Chief Executive of Later Living at Legal & General Phil Bayliss told the panel that Inclusive Capitalism was about “passing the world on better than when we joined it,” noting the company had “money and the will to make the change,”.

“The theme lawmakers will hear from us is that we don’t need government’s money, this isn’t a budget ask, all we need is some policies that clear the roads for us to invest in assets that make a real difference to people’s lives,” said Mr Bayliss.

“And this starts with housing our older population in a thoughtful more productive manner that allows them to thrive, we want to make these moves an aspirational choice.

“Our vision is, let’s focus on health span not life span, let’s maximise our independent years, let’s get more life out of our years, not just more years. Investors and policy makers need to join forces to solve this problem.”

Executive director of the Association of Retirement Community Operators (ARCO) Michael Voges said the present state of affairs left older people with limited choice when they felt their homes had become unmanageable.

“If they feel they need more care and support, the only real option that they have is going to a care home, which will bankrupt them within several years,” said Mr Voges.

“These care homes provide very good services, but they are very expensive, and I don’t think anyone would argue that they are aspirational places to go. So, the question then is, if they have no choices what happens? They stay in their own homes.”

Legal & General has ramped up financing of retirement villages that offer residents a space to live independently for longer, but Mr Bayliss said he wanted to be able to do more.

“We have great retirement communities up and running now and the residents are bowled over by them because they are not what you stereotypically think of when you think of retirement communities – they’re loud, noisy, active,” said Mr Bayliss.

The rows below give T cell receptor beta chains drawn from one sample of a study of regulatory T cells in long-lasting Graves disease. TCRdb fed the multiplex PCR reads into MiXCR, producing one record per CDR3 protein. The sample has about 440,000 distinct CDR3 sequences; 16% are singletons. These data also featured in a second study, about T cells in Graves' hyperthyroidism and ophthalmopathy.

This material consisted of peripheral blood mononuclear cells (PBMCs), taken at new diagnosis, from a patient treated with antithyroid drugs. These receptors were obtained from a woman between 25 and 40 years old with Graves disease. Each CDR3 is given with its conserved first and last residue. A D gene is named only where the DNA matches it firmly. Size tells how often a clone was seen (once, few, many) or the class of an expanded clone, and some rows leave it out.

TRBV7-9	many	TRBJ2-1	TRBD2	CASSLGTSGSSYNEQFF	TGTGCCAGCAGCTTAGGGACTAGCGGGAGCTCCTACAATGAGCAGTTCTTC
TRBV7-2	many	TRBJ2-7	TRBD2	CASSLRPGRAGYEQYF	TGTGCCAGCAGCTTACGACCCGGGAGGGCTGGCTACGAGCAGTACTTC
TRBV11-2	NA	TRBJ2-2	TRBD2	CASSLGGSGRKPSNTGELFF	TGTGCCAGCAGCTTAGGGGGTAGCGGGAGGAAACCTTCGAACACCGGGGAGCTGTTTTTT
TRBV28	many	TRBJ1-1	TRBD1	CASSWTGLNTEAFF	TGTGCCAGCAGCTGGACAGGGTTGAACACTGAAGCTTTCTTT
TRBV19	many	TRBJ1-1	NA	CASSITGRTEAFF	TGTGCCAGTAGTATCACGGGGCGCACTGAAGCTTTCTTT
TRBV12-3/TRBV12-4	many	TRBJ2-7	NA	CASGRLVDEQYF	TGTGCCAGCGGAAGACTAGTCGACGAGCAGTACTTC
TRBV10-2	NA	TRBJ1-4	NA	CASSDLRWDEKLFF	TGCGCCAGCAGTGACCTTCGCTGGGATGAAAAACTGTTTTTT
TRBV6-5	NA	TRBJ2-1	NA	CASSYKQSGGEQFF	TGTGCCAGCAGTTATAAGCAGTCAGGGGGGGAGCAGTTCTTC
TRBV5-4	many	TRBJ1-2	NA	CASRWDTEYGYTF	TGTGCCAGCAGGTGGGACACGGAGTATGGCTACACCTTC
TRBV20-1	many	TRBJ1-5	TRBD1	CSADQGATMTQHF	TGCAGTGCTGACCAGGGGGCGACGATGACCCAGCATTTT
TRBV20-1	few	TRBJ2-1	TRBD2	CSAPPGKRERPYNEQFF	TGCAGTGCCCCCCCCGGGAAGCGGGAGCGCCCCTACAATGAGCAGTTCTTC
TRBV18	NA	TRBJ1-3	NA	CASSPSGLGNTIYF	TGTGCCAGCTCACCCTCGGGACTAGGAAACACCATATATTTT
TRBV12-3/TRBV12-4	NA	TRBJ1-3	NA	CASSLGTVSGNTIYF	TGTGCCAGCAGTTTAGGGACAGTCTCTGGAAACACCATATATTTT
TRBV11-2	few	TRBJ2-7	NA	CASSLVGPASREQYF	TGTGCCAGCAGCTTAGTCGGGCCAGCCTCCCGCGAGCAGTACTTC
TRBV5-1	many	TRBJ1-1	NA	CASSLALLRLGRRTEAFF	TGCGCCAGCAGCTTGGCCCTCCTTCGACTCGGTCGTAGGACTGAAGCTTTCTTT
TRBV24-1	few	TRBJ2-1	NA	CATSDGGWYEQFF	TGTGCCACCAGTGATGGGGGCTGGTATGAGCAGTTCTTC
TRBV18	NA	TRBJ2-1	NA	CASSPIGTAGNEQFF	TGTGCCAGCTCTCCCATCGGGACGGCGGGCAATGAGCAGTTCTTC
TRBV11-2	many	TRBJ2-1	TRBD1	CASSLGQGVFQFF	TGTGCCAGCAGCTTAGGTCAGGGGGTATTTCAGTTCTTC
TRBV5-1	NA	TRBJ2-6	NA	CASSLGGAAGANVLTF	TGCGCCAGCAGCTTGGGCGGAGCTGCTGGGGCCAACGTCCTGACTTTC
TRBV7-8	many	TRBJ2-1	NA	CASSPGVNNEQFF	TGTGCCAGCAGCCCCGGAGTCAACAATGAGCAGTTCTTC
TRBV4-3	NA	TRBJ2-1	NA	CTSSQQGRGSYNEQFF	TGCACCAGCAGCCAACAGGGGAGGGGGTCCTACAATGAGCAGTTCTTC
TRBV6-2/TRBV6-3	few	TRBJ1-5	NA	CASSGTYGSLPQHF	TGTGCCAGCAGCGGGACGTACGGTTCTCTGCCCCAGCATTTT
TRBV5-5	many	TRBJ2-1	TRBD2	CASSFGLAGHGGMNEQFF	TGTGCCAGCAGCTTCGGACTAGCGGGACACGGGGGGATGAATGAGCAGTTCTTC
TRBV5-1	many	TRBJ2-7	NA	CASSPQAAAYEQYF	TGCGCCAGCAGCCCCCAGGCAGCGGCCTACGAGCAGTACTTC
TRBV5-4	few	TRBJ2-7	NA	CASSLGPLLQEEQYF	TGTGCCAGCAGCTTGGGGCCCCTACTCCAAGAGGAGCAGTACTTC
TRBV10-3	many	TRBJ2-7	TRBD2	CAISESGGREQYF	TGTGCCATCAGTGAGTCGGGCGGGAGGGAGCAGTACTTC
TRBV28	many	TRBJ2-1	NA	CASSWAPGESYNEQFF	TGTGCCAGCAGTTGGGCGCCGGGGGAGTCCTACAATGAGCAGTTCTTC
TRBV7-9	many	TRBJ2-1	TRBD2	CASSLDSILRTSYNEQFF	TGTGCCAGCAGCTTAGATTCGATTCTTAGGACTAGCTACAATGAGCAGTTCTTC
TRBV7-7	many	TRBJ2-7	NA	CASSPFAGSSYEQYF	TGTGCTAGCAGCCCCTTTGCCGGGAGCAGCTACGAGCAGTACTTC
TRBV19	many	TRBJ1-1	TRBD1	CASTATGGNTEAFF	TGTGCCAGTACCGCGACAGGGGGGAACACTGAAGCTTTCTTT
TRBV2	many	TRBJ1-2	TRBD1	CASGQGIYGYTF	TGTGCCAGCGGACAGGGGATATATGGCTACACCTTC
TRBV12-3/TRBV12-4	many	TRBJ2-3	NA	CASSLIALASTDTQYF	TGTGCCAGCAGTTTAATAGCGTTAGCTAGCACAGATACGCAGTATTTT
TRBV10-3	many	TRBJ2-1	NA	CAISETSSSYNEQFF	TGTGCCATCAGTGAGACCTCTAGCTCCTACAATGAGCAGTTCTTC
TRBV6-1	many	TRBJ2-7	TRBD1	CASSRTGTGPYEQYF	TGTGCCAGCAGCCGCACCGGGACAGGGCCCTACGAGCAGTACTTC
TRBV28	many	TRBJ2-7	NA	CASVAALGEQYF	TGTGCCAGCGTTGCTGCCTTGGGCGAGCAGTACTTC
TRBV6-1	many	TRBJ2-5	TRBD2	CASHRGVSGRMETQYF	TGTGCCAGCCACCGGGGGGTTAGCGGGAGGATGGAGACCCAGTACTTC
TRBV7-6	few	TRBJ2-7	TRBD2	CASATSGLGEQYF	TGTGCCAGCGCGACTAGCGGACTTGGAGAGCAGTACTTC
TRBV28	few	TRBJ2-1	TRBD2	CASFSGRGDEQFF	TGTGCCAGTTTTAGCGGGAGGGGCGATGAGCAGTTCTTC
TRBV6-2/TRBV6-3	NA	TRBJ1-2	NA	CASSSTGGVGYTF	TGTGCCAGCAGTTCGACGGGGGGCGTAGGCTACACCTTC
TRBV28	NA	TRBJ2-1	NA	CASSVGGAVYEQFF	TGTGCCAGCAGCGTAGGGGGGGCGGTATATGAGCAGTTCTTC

“They’re focused on the residents. So, they can take a class every 30 minutes. It is about people thriving.

“We want to make these available to the many, not just the few and for this I need local authorities knocking on my door and asking me to invest. They don’t. Instead, I knock on their door and they tell me to go away. It is only a minority thinking about their elderly.”

The panellists agreed that providing suitable accommodation for the elderly population would aid in addressing the “desperately short supply” of social housing and family homes.

Mr Byrne said Covid-19 had accelerated the onset of a “fourth industrial revolution”, with automatisation likely removing between 200,000 and 300,000 jobs in Birmingham alone, and impacting 1.2 billion of the world’s 3.5 billion-strong workforce.

He called for a focus on urban regeneration across the whole country.

“We’ve done this before, you just have to look at the cultural movements, the Arts and Crafts movement in Birmingham or Bourneville, these model ideas of diversity, the 15-minute world with a critical mass of community facilities on the doorstep,” he said.

“But there are a couple of things we need to get right, we need to make things affordable, that means homes for social rent.

“We need to provide public subsidies, and importantly we need to rethink our transport systems, which means radically rethinking our transport spines to improve radial links connecting people to the suburbs and not just town centres.”